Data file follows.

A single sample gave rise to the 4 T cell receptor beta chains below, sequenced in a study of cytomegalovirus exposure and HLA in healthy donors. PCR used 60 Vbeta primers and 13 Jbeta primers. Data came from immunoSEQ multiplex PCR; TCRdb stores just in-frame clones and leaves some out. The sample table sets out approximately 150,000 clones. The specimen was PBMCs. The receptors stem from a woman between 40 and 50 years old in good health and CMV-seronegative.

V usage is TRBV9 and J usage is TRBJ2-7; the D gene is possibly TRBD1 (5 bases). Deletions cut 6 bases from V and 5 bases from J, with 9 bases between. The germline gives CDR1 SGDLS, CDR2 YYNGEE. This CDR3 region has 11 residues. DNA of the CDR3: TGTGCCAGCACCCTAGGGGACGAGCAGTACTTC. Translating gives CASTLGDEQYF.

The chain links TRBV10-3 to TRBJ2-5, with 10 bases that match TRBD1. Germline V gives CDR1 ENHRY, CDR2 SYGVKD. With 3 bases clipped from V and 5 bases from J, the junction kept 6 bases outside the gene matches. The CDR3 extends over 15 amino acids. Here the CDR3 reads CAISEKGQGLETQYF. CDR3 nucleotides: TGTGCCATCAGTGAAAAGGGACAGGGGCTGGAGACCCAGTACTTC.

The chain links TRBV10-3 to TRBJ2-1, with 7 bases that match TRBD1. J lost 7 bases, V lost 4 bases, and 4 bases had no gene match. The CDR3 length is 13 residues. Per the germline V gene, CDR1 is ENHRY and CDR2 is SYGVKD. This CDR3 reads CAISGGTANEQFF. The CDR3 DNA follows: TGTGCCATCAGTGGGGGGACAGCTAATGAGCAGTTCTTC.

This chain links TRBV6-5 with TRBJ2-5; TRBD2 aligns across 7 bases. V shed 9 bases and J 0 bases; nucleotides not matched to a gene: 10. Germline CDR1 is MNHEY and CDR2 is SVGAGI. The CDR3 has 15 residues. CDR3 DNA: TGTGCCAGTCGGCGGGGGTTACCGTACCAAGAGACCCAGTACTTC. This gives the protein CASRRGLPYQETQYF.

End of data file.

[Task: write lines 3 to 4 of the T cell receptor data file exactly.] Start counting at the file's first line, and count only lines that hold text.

The chain links TRBV10-3 to TRBJ2-5, with 10 bases that match TRBD1. Germline V gives CDR1 ENHRY, CDR2 SYGVKD. With 3 bases clipped from V and 5 bases from J, the junction kept 6 bases outside the gene matches. The CDR3 extends over 15 amino acids. Here the CDR3 reads CAISEKGQGLETQYF. CDR3 nucleotides: TGTGCCATCAGTGAAAAGGGACAGGGGCTGGAGACCCAGTACTTC.

The chain links TRBV10-3 to TRBJ2-1, with 7 bases that match TRBD1. J lost 7 bases, V lost 4 bases, and 4 bases had no gene match. The CDR3 length is 13 residues. Per the germline V gene, CDR1 is ENHRY and CDR2 is SYGVKD. This CDR3 reads CAISGGTANEQFF. The CDR3 DNA follows: TGTGCCATCAGTGGGGGGACAGCTAATGAGCAGTTCTTC.